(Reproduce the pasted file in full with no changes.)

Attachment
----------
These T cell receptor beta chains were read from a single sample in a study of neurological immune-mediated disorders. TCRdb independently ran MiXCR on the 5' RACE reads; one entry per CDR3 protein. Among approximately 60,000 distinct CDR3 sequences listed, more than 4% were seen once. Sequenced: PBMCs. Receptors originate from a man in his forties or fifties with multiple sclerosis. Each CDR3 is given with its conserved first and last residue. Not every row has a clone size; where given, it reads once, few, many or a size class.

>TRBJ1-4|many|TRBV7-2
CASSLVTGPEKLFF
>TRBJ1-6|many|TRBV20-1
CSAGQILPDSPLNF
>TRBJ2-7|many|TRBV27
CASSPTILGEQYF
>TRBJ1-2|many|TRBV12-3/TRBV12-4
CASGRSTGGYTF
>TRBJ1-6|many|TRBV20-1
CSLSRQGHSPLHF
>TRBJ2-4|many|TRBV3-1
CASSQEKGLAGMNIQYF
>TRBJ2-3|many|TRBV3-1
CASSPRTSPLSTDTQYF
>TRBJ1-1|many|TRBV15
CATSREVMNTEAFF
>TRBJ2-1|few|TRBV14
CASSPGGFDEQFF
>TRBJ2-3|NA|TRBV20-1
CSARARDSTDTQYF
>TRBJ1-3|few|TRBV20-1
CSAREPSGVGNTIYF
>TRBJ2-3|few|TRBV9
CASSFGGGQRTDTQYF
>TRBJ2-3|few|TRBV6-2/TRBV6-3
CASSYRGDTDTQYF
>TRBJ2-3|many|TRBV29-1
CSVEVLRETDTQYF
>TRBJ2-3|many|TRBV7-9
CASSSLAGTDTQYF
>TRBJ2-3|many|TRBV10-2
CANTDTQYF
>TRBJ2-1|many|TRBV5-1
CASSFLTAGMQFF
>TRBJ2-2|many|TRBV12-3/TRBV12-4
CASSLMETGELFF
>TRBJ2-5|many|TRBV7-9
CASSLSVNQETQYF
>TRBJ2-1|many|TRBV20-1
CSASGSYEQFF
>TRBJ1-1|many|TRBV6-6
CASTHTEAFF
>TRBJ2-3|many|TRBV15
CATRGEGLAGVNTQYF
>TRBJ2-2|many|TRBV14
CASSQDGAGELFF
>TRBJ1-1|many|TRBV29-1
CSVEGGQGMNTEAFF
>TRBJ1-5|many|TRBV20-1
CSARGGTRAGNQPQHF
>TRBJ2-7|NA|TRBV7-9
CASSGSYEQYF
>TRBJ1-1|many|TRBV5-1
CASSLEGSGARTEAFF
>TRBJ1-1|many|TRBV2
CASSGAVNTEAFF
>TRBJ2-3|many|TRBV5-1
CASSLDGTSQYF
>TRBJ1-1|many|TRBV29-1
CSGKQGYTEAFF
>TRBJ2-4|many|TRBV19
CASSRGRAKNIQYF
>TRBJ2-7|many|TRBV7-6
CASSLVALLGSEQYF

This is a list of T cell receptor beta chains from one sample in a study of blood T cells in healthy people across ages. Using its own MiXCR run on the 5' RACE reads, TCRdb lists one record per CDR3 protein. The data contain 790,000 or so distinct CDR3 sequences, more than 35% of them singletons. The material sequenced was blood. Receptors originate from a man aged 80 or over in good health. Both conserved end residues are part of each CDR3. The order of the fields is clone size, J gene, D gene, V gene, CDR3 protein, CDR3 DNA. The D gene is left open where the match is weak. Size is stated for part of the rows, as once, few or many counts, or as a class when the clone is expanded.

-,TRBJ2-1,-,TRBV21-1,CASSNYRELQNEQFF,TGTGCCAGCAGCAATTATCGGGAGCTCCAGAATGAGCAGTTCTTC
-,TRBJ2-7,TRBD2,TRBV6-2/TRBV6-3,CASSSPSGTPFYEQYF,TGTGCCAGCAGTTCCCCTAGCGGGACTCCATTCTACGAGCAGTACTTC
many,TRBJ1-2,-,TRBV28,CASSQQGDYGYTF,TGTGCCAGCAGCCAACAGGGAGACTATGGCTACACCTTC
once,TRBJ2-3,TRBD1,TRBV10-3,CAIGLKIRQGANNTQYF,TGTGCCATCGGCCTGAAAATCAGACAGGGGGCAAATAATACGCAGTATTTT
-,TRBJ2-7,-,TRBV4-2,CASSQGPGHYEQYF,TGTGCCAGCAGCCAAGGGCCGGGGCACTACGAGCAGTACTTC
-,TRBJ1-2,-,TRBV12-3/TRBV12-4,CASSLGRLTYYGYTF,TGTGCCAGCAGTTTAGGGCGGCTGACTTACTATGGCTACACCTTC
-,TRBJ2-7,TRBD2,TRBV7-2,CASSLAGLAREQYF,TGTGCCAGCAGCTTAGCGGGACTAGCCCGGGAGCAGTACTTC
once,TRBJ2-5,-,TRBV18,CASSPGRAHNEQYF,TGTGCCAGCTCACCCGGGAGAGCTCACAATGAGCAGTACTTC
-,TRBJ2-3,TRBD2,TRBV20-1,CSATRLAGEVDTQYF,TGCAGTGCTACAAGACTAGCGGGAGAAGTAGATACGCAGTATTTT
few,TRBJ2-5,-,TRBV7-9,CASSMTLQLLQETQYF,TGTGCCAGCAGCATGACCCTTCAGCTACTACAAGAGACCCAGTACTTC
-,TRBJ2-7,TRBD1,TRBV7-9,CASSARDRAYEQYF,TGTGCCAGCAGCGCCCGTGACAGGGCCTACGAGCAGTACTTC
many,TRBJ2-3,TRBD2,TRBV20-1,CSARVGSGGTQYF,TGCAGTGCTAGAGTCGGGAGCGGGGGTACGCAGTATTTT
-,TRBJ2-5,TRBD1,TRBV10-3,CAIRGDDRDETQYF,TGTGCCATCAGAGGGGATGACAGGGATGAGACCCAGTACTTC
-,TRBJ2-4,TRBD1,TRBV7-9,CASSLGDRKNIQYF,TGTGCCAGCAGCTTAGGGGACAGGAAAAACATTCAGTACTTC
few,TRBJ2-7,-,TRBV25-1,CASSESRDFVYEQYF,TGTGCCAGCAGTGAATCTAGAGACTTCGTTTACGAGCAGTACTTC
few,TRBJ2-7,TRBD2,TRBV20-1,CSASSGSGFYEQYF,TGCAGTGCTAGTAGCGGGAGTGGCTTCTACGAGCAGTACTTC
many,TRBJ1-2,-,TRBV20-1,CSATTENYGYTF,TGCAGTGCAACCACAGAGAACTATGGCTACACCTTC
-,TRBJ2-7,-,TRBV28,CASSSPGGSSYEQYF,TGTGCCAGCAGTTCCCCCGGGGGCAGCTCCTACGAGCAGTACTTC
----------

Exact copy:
These T cell receptor beta chains were read from a single sample in a study of neurological immune-mediated disorders. TCRdb independently ran MiXCR on the 5' RACE reads; one entry per CDR3 protein. Among approximately 60,000 distinct CDR3 sequences listed, more than 4% were seen once. Sequenced: PBMCs. Receptors originate from a man in his forties or fifties with multiple sclerosis. Each CDR3 is given with its conserved first and last residue. Not every row has a clone size; where given, it reads once, few, many or a size class.

>TRBJ1-4|many|TRBV7-2
CASSLVTGPEKLFF
>TRBJ1-6|many|TRBV20-1
CSAGQILPDSPLNF
>TRBJ2-7|many|TRBV27
CASSPTILGEQYF
>TRBJ1-2|many|TRBV12-3/TRBV12-4
CASGRSTGGYTF
>TRBJ1-6|many|TRBV20-1
CSLSRQGHSPLHF
>TRBJ2-4|many|TRBV3-1
CASSQEKGLAGMNIQYF
>TRBJ2-3|many|TRBV3-1
CASSPRTSPLSTDTQYF
>TRBJ1-1|many|TRBV15
CATSREVMNTEAFF
>TRBJ2-1|few|TRBV14
CASSPGGFDEQFF
>TRBJ2-3|NA|TRBV20-1
CSARARDSTDTQYF
>TRBJ1-3|few|TRBV20-1
CSAREPSGVGNTIYF
>TRBJ2-3|few|TRBV9
CASSFGGGQRTDTQYF
>TRBJ2-3|few|TRBV6-2/TRBV6-3
CASSYRGDTDTQYF
>TRBJ2-3|many|TRBV29-1
CSVEVLRETDTQYF
>TRBJ2-3|many|TRBV7-9
CASSSLAGTDTQYF
>TRBJ2-3|many|TRBV10-2
CANTDTQYF
>TRBJ2-1|many|TRBV5-1
CASSFLTAGMQFF
>TRBJ2-2|many|TRBV12-3/TRBV12-4
CASSLMETGELFF
>TRBJ2-5|many|TRBV7-9
CASSLSVNQETQYF
>TRBJ2-1|many|TRBV20-1
CSASGSYEQFF
>TRBJ1-1|many|TRBV6-6
CASTHTEAFF
>TRBJ2-3|many|TRBV15
CATRGEGLAGVNTQYF
>TRBJ2-2|many|TRBV14
CASSQDGAGELFF
>TRBJ1-1|many|TRBV29-1
CSVEGGQGMNTEAFF
>TRBJ1-5|many|TRBV20-1
CSARGGTRAGNQPQHF
>TRBJ2-7|NA|TRBV7-9
CASSGSYEQYF
>TRBJ1-1|many|TRBV5-1
CASSLEGSGARTEAFF
>TRBJ1-1|many|TRBV2
CASSGAVNTEAFF
>TRBJ2-3|many|TRBV5-1
CASSLDGTSQYF
>TRBJ1-1|many|TRBV29-1
CSGKQGYTEAFF
>TRBJ2-4|many|TRBV19
CASSRGRAKNIQYF
>TRBJ2-7|many|TRBV7-6
CASSLVALLGSEQYF

This is a list of T cell receptor beta chains from one sample in a study of blood T cells in healthy people across ages. Using its own MiXCR run on the 5' RACE reads, TCRdb lists one record per CDR3 protein. The data contain 790,000 or so distinct CDR3 sequences, more than 35% of them singletons. The material sequenced was blood. Receptors originate from a man aged 80 or over in good health. Both conserved end residues are part of each CDR3. The order of the fields is clone size, J gene, D gene, V gene, CDR3 protein, CDR3 DNA. The D gene is left open where the match is weak. Size is stated for part of the rows, as once, few or many counts, or as a class when the clone is expanded.

-,TRBJ2-1,-,TRBV21-1,CASSNYRELQNEQFF,TGTGCCAGCAGCAATTATCGGGAGCTCCAGAATGAGCAGTTCTTC
-,TRBJ2-7,TRBD2,TRBV6-2/TRBV6-3,CASSSPSGTPFYEQYF,TGTGCCAGCAGTTCCCCTAGCGGGACTCCATTCTACGAGCAGTACTTC
many,TRBJ1-2,-,TRBV28,CASSQQGDYGYTF,TGTGCCAGCAGCCAACAGGGAGACTATGGCTACACCTTC
once,TRBJ2-3,TRBD1,TRBV10-3,CAIGLKIRQGANNTQYF,TGTGCCATCGGCCTGAAAATCAGACAGGGGGCAAATAATACGCAGTATTTT
-,TRBJ2-7,-,TRBV4-2,CASSQGPGHYEQYF,TGTGCCAGCAGCCAAGGGCCGGGGCACTACGAGCAGTACTTC
-,TRBJ1-2,-,TRBV12-3/TRBV12-4,CASSLGRLTYYGYTF,TGTGCCAGCAGTTTAGGGCGGCTGACTTACTATGGCTACACCTTC
-,TRBJ2-7,TRBD2,TRBV7-2,CASSLAGLAREQYF,TGTGCCAGCAGCTTAGCGGGACTAGCCCGGGAGCAGTACTTC
once,TRBJ2-5,-,TRBV18,CASSPGRAHNEQYF,TGTGCCAGCTCACCCGGGAGAGCTCACAATGAGCAGTACTTC
-,TRBJ2-3,TRBD2,TRBV20-1,CSATRLAGEVDTQYF,TGCAGTGCTACAAGACTAGCGGGAGAAGTAGATACGCAGTATTTT
few,TRBJ2-5,-,TRBV7-9,CASSMTLQLLQETQYF,TGTGCCAGCAGCATGACCCTTCAGCTACTACAAGAGACCCAGTACTTC
-,TRBJ2-7,TRBD1,TRBV7-9,CASSARDRAYEQYF,TGTGCCAGCAGCGCCCGTGACAGGGCCTACGAGCAGTACTTC
many,TRBJ2-3,TRBD2,TRBV20-1,CSARVGSGGTQYF,TGCAGTGCTAGAGTCGGGAGCGGGGGTACGCAGTATTTT
-,TRBJ2-5,TRBD1,TRBV10-3,CAIRGDDRDETQYF,TGTGCCATCAGAGGGGATGACAGGGATGAGACCCAGTACTTC
-,TRBJ2-4,TRBD1,TRBV7-9,CASSLGDRKNIQYF,TGTGCCAGCAGCTTAGGGGACAGGAAAAACATTCAGTACTTC
few,TRBJ2-7,-,TRBV25-1,CASSESRDFVYEQYF,TGTGCCAGCAGTGAATCTAGAGACTTCGTTTACGAGCAGTACTTC
few,TRBJ2-7,TRBD2,TRBV20-1,CSASSGSGFYEQYF,TGCAGTGCTAGTAGCGGGAGTGGCTTCTACGAGCAGTACTTC
many,TRBJ1-2,-,TRBV20-1,CSATTENYGYTF,TGCAGTGCAACCACAGAGAACTATGGCTACACCTTC
-,TRBJ2-7,-,TRBV28,CASSSPGGSSYEQYF,TGTGCCAGCAGTTCCCCCGGGGGCAGCTCCTACGAGCAGTACTTC